102 West Second St.
Maysville, Ky. 41056
Suggested Pricing: Starts at $1,795.
In addition to this increased computing power, the size of microprocessors has shrunk as well. As a result, we can now carry more computing power in our shirt pockets than the most powerful computer was capable of 50 years ago. It seems that many daily lives are controlled by this little technological gadget; surveyors are no exception as they have depended on the microcomputer since it was first introduced in 1971.
The challenge now is not how to pack more power into less space, but how to find the right balance between a small and powerful package and our ability as humans to interface with the object. That is, until the time when speech recognition becomes the norm on handheld devices, we must depend on physical contact with the device for certain types of data entry. Touch-screen technology allows us some streamlined procedures, but still, much of our alphanumeric data must be entered one character at a time. Thus, a keyboard, whether real or virtual, is required. Displays need to be large and bright enough to see clearly what is displayed and there must be some means of communicating with peripheral equipment. Until such time as wireless communication becomes an industry standard and we surveyors have retired all of our equipment that needs a physical connection, the 9-pin serial port is also a necessity for us.
Handheld devices with a variety of functions have been available to surveyors since the late '70s and developers have pushed the limits of their capabilities since then. The introduction of Windows CE in 1996 was the beginning step for what is now a powerful platform for functions not previously available in handheld devices running DOS or other similar operating systems. This, coupled with advances in microchip design, has resulted in the manufacture of a number of handheld devices from pocket size to those much larger, all with excellent display technology. The challenges have been to obtain an acceptable graphical screen resolution and size, sufficient battery power, processor speed and data entry. The challenges for the surveying market have also included an acceptable environmental tolerance, including temperature, dust and moisture, and the ability to see the display in bright sunlight or low light conditions.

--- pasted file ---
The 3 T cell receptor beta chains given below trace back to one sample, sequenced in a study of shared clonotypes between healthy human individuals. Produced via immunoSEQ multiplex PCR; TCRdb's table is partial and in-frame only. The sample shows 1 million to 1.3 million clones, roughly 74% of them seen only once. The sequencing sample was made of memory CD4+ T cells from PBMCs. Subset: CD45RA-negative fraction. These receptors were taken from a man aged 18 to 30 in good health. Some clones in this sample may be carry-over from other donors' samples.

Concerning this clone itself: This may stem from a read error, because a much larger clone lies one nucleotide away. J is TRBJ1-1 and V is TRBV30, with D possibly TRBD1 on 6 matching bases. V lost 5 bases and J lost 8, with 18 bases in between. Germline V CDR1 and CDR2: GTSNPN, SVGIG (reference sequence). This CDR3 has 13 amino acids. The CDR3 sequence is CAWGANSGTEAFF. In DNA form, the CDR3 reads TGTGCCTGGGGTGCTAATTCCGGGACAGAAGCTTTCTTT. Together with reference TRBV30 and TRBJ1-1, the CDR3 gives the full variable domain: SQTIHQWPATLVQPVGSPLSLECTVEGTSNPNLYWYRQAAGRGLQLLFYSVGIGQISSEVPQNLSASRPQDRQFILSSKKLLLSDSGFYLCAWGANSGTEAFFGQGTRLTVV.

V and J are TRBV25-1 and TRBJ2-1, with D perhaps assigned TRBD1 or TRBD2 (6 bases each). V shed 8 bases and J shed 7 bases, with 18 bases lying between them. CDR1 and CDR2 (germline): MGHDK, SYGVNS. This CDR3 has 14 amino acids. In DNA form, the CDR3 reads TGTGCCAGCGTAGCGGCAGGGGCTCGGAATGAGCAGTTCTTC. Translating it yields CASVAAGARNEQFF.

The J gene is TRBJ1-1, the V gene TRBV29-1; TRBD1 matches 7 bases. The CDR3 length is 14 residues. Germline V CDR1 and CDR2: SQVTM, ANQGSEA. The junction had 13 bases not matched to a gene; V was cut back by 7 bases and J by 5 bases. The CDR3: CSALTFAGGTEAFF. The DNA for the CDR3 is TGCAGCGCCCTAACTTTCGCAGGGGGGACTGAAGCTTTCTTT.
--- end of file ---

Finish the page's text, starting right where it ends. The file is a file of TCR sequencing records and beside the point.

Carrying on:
A New Handheld OfferingIn 2001, Carlson Software of Maysville, Ky., recognized the power of Windows CE type devices and introduced Carlson SurvCE, an adaptation of SurvStar, the company's DOS-based GPS/total station data collection software introduced in the mid-'90s. Since there were a number of Windows CE devices on the market, Carlson previously opted to provide the flexibility for the user to select from a variety of platforms. Carlson SurvCE can now be installed on more than 17 different models already on the market.
Carlson has now entered the hardware market by offering its own handheld device bundled with Carlson software. The product is the JETT.ce handheld device manufactured by Two Technologies, a producer of handheld devices for more than 15 years based in Horsham, Pa. Two Technologies' products are used worldwide in such places as airports and retail stores, for delivery services, and on industrial machines and manufacturing floors. For this review, I visited the Two Technologies facility and was pleased to learn that everything is designed and assembled in the Horsham location. This includes circuit-board design and assembly. Thus, it is a "Made-in-the-USA" product. Two Technologies provides a two-year warranty on Carlson Explorer, and Curt Goldman, territory accounts manager for the company, proudly states that the company still fully supports the first units they manufactured more than 15 years ago.